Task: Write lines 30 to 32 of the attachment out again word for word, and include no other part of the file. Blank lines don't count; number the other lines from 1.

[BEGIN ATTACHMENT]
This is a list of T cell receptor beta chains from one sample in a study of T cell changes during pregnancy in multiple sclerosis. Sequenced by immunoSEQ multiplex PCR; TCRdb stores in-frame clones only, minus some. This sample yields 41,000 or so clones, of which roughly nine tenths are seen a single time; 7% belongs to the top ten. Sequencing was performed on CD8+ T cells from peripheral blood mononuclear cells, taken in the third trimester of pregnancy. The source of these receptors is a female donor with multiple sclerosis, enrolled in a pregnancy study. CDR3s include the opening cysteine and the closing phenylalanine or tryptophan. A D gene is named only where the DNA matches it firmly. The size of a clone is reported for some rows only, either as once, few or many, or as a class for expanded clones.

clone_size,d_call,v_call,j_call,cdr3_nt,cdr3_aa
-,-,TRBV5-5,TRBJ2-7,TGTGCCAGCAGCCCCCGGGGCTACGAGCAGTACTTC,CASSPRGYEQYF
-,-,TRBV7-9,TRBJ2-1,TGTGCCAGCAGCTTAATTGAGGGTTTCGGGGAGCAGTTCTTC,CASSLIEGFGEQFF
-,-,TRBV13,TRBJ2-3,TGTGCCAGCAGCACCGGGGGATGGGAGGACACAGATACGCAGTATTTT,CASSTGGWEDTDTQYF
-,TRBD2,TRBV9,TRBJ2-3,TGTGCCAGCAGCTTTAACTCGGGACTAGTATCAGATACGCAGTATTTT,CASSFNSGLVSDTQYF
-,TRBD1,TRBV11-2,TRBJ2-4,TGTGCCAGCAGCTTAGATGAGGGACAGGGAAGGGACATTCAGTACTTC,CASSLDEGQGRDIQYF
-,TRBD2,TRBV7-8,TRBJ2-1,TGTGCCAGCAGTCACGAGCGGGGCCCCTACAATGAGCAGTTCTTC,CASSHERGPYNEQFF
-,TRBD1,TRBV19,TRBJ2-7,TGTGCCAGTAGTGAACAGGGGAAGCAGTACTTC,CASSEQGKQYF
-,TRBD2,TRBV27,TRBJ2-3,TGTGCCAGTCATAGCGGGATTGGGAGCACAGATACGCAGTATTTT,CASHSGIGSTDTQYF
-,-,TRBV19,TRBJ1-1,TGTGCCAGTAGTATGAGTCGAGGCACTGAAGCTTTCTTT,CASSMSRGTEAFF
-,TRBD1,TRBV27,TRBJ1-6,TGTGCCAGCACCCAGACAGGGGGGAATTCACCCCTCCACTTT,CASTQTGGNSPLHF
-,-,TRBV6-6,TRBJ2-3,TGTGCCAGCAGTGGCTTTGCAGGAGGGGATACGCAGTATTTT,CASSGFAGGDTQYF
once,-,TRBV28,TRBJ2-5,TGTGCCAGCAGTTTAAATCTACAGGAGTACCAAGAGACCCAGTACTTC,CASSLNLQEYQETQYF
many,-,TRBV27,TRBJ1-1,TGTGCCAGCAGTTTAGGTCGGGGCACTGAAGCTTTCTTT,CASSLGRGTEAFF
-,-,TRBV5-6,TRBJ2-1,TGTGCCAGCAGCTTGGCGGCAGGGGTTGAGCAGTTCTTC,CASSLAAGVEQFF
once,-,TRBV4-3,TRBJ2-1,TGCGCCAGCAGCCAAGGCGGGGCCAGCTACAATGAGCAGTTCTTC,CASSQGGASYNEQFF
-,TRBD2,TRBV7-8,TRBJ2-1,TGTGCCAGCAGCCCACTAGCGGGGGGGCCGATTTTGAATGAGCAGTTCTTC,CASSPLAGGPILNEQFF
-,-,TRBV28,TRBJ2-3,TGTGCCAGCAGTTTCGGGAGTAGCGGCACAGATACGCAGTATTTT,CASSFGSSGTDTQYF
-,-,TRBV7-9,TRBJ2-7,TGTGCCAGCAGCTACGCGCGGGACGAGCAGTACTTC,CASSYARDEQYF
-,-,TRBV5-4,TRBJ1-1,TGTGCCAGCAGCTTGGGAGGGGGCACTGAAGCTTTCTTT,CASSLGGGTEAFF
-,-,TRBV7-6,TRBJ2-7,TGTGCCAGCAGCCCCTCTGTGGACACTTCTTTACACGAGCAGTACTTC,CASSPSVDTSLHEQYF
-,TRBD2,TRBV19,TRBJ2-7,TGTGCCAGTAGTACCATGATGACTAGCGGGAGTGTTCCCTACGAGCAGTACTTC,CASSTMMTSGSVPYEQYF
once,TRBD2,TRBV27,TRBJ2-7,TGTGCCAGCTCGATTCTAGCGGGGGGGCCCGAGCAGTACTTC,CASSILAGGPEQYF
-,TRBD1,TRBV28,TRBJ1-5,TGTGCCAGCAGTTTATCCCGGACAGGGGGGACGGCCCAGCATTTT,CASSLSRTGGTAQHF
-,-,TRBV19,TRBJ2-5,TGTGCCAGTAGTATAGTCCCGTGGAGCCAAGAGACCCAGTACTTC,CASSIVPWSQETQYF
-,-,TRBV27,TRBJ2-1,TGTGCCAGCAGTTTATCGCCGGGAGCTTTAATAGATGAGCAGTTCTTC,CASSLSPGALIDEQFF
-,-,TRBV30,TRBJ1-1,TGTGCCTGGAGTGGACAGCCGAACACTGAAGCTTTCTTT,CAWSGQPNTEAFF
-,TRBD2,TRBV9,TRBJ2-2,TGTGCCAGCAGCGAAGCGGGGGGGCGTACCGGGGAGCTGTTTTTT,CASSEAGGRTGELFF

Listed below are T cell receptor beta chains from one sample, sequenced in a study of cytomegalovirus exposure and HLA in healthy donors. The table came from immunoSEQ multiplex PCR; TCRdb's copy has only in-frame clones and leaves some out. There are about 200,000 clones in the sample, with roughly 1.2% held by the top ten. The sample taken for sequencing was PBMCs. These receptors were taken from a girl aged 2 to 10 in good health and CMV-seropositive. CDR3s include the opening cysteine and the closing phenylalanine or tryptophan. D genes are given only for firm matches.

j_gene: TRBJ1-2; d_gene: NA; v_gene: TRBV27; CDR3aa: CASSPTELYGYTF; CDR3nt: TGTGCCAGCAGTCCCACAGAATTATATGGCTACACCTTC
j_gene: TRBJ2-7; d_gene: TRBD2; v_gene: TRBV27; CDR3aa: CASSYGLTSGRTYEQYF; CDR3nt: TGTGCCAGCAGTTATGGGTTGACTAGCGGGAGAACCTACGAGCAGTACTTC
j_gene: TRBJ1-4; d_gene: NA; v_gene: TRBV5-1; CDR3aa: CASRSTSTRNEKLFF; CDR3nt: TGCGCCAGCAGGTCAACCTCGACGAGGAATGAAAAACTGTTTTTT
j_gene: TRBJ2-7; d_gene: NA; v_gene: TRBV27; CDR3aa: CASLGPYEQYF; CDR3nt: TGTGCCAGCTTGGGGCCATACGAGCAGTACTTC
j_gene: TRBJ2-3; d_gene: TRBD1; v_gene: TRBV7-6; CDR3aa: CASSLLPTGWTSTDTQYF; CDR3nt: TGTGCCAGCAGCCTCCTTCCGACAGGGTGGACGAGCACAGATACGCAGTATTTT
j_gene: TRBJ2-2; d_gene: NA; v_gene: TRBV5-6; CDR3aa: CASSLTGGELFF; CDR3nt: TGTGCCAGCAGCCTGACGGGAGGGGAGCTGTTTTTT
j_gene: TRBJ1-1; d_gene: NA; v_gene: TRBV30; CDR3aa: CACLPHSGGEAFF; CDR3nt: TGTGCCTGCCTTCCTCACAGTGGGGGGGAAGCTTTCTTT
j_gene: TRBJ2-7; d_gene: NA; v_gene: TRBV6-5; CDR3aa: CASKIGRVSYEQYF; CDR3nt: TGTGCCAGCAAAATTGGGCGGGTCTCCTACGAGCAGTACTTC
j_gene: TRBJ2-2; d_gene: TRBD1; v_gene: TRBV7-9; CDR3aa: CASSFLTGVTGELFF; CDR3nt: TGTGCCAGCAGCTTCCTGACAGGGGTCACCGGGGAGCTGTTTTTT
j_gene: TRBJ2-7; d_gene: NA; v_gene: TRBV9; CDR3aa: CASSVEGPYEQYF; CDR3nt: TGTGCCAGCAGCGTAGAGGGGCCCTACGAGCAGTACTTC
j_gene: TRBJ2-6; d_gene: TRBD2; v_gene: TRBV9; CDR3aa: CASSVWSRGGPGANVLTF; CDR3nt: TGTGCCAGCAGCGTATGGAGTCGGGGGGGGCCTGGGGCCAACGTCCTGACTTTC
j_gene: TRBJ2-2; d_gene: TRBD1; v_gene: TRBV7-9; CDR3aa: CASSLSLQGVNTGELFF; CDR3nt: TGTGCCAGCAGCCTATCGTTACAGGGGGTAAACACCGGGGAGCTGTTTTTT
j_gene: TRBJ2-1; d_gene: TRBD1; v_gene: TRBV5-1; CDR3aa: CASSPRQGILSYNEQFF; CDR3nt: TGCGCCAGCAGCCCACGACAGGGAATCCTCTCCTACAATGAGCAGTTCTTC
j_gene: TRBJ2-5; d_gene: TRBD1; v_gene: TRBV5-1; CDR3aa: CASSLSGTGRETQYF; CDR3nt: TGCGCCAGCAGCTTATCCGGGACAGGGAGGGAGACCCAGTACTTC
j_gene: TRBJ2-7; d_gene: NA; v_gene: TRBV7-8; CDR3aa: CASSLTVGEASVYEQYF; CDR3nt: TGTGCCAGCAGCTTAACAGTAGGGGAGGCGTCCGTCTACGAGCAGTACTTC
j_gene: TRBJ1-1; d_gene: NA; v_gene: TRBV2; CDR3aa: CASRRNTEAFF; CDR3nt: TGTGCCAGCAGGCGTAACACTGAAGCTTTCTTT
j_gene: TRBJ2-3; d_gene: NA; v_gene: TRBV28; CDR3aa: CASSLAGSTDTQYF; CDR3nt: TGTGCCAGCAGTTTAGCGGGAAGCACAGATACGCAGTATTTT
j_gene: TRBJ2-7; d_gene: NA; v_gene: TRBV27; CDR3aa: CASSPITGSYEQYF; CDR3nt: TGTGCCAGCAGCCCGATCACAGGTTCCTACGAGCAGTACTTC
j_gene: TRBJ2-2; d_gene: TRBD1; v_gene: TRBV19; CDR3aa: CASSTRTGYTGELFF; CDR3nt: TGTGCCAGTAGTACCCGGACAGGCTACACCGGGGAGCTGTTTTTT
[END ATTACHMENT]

Listed below are T cell receptor beta chains from one sample, sequenced in a study of cytomegalovirus exposure and HLA in healthy donors. The table came from immunoSEQ multiplex PCR; TCRdb's copy has only in-frame clones and leaves some out. There are about 200,000 clones in the sample, with roughly 1.2% held by the top ten. The sample taken for sequencing was PBMCs. These receptors were taken from a girl aged 2 to 10 in good health and CMV-seropositive. CDR3s include the opening cysteine and the closing phenylalanine or tryptophan. D genes are given only for firm matches.

j_gene: TRBJ1-2; d_gene: NA; v_gene: TRBV27; CDR3aa: CASSPTELYGYTF; CDR3nt: TGTGCCAGCAGTCCCACAGAATTATATGGCTACACCTTC
j_gene: TRBJ2-7; d_gene: TRBD2; v_gene: TRBV27; CDR3aa: CASSYGLTSGRTYEQYF; CDR3nt: TGTGCCAGCAGTTATGGGTTGACTAGCGGGAGAACCTACGAGCAGTACTTC